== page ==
Police Commission reappoints LAPD Chief Michel Moore to 2nd term

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Tuesday, January 31, 2023
LAPD Chief Michel Moore appointed to 2nd term
With the support of Mayor Karen Bass, the Police Commission has reappointed LAPD Chief Michel Moore to a second term - but he isn't expected to serve all five years.

LOS ANGELES (KABC) -- With the support of Mayor Karen Bass, the Los Angeles Police Commission has reappointed LAPD Chief Michel Moore to a second term.

Police-chief terms typically run five years. But a letter from the mayor's office says she has had discussions with Moore indicating he will not serve the full five years. Instead a nationwide search for his replacement will start "in advance of global events like the 2026 World Cup and the 2028 Olympics."

Moore, 62, has been chief since 2018, when he was appointed by former Mayor Eric Garcetti, and has been with the LAPD for 40 years.

Moore's reappointment comes as the department faces several new controversies since the start of the new year. Those include separate incidents that led to the death of three men after encounters with LAPD officers in just the first three days of 2023.

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Bass sent a letter to the Police Commission indicating her support for Moore, but also calling for continued reforms to the department.

"This month, three Angelenos of color lost their lives after encounters with the Los Angeles Police Department - two by gunfire, one after repeated applications of a Taser. All three men showed signs of mental crisis, and all three deaths underscore the need for continued and significant reform of how the City approaches public safety," Bass wrote.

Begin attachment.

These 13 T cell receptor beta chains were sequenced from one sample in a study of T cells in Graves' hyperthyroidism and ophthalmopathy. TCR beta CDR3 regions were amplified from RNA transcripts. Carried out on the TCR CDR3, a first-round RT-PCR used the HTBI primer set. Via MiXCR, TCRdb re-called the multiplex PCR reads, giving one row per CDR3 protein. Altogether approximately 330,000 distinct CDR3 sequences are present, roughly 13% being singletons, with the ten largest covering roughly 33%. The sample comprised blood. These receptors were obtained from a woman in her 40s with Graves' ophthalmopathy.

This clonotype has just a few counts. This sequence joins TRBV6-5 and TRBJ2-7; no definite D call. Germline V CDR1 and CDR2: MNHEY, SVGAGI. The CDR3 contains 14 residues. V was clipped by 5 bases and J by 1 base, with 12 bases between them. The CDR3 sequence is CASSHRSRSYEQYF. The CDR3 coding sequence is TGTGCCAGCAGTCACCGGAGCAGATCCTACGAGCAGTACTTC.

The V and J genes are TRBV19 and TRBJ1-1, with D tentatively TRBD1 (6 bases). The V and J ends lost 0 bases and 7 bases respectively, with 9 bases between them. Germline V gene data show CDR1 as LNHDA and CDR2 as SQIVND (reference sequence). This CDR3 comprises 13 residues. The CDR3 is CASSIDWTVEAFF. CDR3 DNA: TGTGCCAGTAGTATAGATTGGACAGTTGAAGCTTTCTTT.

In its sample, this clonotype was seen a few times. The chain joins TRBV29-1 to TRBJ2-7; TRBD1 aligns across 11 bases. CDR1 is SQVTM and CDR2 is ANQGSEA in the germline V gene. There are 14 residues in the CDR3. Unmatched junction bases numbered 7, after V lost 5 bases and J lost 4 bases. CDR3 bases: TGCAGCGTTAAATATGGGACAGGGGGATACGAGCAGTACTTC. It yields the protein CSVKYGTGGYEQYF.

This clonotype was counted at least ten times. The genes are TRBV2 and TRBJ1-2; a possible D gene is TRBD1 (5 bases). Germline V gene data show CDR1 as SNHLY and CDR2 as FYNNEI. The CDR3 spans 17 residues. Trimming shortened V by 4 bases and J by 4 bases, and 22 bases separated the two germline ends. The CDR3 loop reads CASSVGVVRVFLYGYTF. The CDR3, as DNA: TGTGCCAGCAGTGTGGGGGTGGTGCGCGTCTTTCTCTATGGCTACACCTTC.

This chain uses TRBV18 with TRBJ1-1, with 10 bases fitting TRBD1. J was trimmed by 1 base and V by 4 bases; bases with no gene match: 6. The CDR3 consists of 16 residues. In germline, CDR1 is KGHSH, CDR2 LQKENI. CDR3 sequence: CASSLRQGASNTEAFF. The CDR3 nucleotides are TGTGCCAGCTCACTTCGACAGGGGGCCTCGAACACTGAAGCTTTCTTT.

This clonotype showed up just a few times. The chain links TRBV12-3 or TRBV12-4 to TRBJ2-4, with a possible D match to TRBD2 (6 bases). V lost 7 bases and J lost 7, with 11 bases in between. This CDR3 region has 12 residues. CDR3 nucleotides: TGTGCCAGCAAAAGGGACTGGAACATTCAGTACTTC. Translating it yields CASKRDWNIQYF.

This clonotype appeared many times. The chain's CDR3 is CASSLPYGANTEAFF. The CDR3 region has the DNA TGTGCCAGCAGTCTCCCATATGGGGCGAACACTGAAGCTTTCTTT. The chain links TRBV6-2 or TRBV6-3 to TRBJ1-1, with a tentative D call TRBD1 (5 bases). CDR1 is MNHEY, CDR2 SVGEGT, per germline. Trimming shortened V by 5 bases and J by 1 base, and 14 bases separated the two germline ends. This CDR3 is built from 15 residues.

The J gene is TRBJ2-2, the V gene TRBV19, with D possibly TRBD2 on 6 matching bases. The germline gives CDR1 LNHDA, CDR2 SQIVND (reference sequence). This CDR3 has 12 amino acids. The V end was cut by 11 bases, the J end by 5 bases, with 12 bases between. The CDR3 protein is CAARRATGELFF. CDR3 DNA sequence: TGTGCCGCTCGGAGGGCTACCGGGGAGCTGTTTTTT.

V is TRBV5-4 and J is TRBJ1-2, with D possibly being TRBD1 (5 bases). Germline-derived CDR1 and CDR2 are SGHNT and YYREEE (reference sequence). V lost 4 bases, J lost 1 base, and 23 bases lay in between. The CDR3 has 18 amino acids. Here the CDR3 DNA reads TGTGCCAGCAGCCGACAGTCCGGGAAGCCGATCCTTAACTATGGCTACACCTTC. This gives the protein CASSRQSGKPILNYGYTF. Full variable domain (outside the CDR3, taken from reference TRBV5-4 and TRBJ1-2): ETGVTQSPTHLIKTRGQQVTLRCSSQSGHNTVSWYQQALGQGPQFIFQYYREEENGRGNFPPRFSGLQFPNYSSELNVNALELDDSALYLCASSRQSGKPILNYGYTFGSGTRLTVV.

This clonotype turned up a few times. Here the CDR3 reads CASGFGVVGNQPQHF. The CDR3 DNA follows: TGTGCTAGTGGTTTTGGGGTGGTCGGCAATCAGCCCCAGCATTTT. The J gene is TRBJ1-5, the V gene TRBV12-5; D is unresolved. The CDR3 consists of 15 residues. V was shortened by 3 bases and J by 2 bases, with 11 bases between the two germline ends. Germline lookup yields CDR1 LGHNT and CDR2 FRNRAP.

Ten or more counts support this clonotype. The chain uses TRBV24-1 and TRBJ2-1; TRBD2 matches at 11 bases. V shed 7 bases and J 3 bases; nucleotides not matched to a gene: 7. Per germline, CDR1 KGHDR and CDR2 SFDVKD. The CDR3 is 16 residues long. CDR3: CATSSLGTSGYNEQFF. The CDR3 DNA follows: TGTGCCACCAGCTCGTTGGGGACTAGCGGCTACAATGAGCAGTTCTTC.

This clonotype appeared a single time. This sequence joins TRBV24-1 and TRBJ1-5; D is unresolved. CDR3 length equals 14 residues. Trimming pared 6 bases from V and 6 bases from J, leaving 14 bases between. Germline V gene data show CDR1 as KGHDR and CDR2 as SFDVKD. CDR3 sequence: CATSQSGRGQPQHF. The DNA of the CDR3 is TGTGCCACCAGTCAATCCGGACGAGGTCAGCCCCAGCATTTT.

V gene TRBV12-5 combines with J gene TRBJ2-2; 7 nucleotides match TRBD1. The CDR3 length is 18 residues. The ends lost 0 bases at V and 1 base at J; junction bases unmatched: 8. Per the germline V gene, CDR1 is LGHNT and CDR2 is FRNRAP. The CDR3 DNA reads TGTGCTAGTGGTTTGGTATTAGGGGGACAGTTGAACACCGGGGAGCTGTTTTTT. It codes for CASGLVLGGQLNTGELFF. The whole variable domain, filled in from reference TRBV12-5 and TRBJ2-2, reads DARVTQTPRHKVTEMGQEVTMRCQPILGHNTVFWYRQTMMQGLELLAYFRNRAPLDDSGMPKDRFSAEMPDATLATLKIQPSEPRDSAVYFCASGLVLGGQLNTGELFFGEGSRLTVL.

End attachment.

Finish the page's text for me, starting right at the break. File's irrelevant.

Commissioner William J. Briggs II, president of the Board of Police Commissioners, said he looked forward to continuing his work with Moore to ensure that Los Angeles remains safe from both crime and "actions that would harm our own department."

Moore did not offer a statement during the meeting after the announcement of the vote, which took place in closed session. Moore told the Los Angeles Times earlier this month that he may only serve "two or three years" in a second term to allow a new chief to handle the run-up to the 2028 Olympic Games.

Moore and the commission heard an hour of public comment regarding the reappointment request ahead of the vote. Many callers criticized Moore and urged the board to vote down the request.

WATCH: Police reform activists say 'no' to LAPD chief's reappointment

Melina Abdullah with Black Lives Matter has been calling for police reform and a change to LAPD for a long time: "It's outrageous. It is completely disrespectful to the community that has spent the last months saying that Michael Moore needs to go."

"My commitment is to keep going at this," Moore said. "To have an optimism that we can continue to see the evolution of policing, where we'll see communities that trust us at a greater level."

In his letter seeking reappointment, Moore cited a desire to address "significant departures of senior staff members" and to improve diversity in senior leadership positions. He also sought to restore "depleted staffing levels" as Los Angeles prepares to host the World Cup and Olympics in the coming years.

Moore later issued a statement that said in part:

"As the process of my reappointment has unfolded, I have listened intensely in my conversations with the Board of Police Commissioners, and more recently with Mayor Bass, on the description of the work that remains. I have heard the countless voices of encouragement as well as calls for rejecting my application. I am grateful for those who have called out my leadership and success. To my critics, I acknowledge all my efforts have not been without missteps."

City News Service contributed to this report.